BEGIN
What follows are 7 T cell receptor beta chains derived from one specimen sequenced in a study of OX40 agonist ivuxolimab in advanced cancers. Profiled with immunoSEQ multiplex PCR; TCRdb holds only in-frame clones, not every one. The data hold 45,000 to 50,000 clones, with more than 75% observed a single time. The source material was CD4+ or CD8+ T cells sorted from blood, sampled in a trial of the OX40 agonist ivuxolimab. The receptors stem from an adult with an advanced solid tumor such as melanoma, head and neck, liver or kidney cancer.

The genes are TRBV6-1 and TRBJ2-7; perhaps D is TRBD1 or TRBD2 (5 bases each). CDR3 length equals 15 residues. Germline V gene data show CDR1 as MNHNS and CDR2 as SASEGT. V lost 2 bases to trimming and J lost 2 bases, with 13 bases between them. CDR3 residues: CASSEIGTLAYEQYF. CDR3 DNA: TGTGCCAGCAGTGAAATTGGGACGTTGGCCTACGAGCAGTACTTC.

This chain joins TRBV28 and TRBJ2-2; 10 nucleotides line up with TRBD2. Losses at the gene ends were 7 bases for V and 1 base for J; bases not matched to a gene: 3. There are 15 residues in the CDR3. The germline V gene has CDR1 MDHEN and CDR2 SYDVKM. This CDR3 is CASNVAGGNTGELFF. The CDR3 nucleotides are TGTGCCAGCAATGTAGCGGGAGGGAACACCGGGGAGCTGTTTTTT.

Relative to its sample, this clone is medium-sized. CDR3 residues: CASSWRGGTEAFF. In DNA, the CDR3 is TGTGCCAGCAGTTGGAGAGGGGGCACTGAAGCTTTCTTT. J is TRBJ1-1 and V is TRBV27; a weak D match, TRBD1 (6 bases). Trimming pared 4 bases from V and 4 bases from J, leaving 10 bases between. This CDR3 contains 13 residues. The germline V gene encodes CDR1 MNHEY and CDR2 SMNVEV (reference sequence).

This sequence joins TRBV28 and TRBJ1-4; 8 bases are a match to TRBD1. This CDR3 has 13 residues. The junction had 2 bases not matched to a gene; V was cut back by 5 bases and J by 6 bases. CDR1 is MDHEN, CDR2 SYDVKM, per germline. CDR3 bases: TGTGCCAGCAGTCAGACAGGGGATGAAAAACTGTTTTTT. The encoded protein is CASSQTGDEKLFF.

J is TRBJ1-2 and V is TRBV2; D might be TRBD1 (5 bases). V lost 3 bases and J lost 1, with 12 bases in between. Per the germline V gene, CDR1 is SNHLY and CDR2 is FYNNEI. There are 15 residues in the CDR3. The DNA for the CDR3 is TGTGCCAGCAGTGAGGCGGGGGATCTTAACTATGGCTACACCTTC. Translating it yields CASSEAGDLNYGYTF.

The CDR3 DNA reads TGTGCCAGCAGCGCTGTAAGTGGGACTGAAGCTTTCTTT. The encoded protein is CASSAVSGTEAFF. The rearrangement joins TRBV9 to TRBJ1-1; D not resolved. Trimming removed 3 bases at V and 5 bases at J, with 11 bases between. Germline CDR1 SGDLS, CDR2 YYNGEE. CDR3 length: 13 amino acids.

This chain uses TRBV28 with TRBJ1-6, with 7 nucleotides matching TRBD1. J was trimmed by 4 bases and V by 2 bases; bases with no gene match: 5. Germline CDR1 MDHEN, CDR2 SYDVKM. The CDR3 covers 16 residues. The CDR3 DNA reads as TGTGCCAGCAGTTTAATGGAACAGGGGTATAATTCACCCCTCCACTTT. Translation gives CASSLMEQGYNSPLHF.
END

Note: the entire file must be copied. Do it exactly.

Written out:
What follows are 7 T cell receptor beta chains derived from one specimen sequenced in a study of OX40 agonist ivuxolimab in advanced cancers. Profiled with immunoSEQ multiplex PCR; TCRdb holds only in-frame clones, not every one. The data hold 45,000 to 50,000 clones, with more than 75% observed a single time. The source material was CD4+ or CD8+ T cells sorted from blood, sampled in a trial of the OX40 agonist ivuxolimab. The receptors stem from an adult with an advanced solid tumor such as melanoma, head and neck, liver or kidney cancer.

The genes are TRBV6-1 and TRBJ2-7; perhaps D is TRBD1 or TRBD2 (5 bases each). CDR3 length equals 15 residues. Germline V gene data show CDR1 as MNHNS and CDR2 as SASEGT. V lost 2 bases to trimming and J lost 2 bases, with 13 bases between them. CDR3 residues: CASSEIGTLAYEQYF. CDR3 DNA: TGTGCCAGCAGTGAAATTGGGACGTTGGCCTACGAGCAGTACTTC.

This chain joins TRBV28 and TRBJ2-2; 10 nucleotides line up with TRBD2. Losses at the gene ends were 7 bases for V and 1 base for J; bases not matched to a gene: 3. There are 15 residues in the CDR3. The germline V gene has CDR1 MDHEN and CDR2 SYDVKM. This CDR3 is CASNVAGGNTGELFF. The CDR3 nucleotides are TGTGCCAGCAATGTAGCGGGAGGGAACACCGGGGAGCTGTTTTTT.

Relative to its sample, this clone is medium-sized. CDR3 residues: CASSWRGGTEAFF. In DNA, the CDR3 is TGTGCCAGCAGTTGGAGAGGGGGCACTGAAGCTTTCTTT. J is TRBJ1-1 and V is TRBV27; a weak D match, TRBD1 (6 bases). Trimming pared 4 bases from V and 4 bases from J, leaving 10 bases between. This CDR3 contains 13 residues. The germline V gene encodes CDR1 MNHEY and CDR2 SMNVEV (reference sequence).

This sequence joins TRBV28 and TRBJ1-4; 8 bases are a match to TRBD1. This CDR3 has 13 residues. The junction had 2 bases not matched to a gene; V was cut back by 5 bases and J by 6 bases. CDR1 is MDHEN, CDR2 SYDVKM, per germline. CDR3 bases: TGTGCCAGCAGTCAGACAGGGGATGAAAAACTGTTTTTT. The encoded protein is CASSQTGDEKLFF.

J is TRBJ1-2 and V is TRBV2; D might be TRBD1 (5 bases). V lost 3 bases and J lost 1, with 12 bases in between. Per the germline V gene, CDR1 is SNHLY and CDR2 is FYNNEI. There are 15 residues in the CDR3. The DNA for the CDR3 is TGTGCCAGCAGTGAGGCGGGGGATCTTAACTATGGCTACACCTTC. Translating it yields CASSEAGDLNYGYTF.

The CDR3 DNA reads TGTGCCAGCAGCGCTGTAAGTGGGACTGAAGCTTTCTTT. The encoded protein is CASSAVSGTEAFF. The rearrangement joins TRBV9 to TRBJ1-1; D not resolved. Trimming removed 3 bases at V and 5 bases at J, with 11 bases between. Germline CDR1 SGDLS, CDR2 YYNGEE. CDR3 length: 13 amino acids.

This chain uses TRBV28 with TRBJ1-6, with 7 nucleotides matching TRBD1. J was trimmed by 4 bases and V by 2 bases; bases with no gene match: 5. Germline CDR1 MDHEN, CDR2 SYDVKM. The CDR3 covers 16 residues. The CDR3 DNA reads as TGTGCCAGCAGTTTAATGGAACAGGGGTATAATTCACCCCTCCACTTT. Translation gives CASSLMEQGYNSPLHF.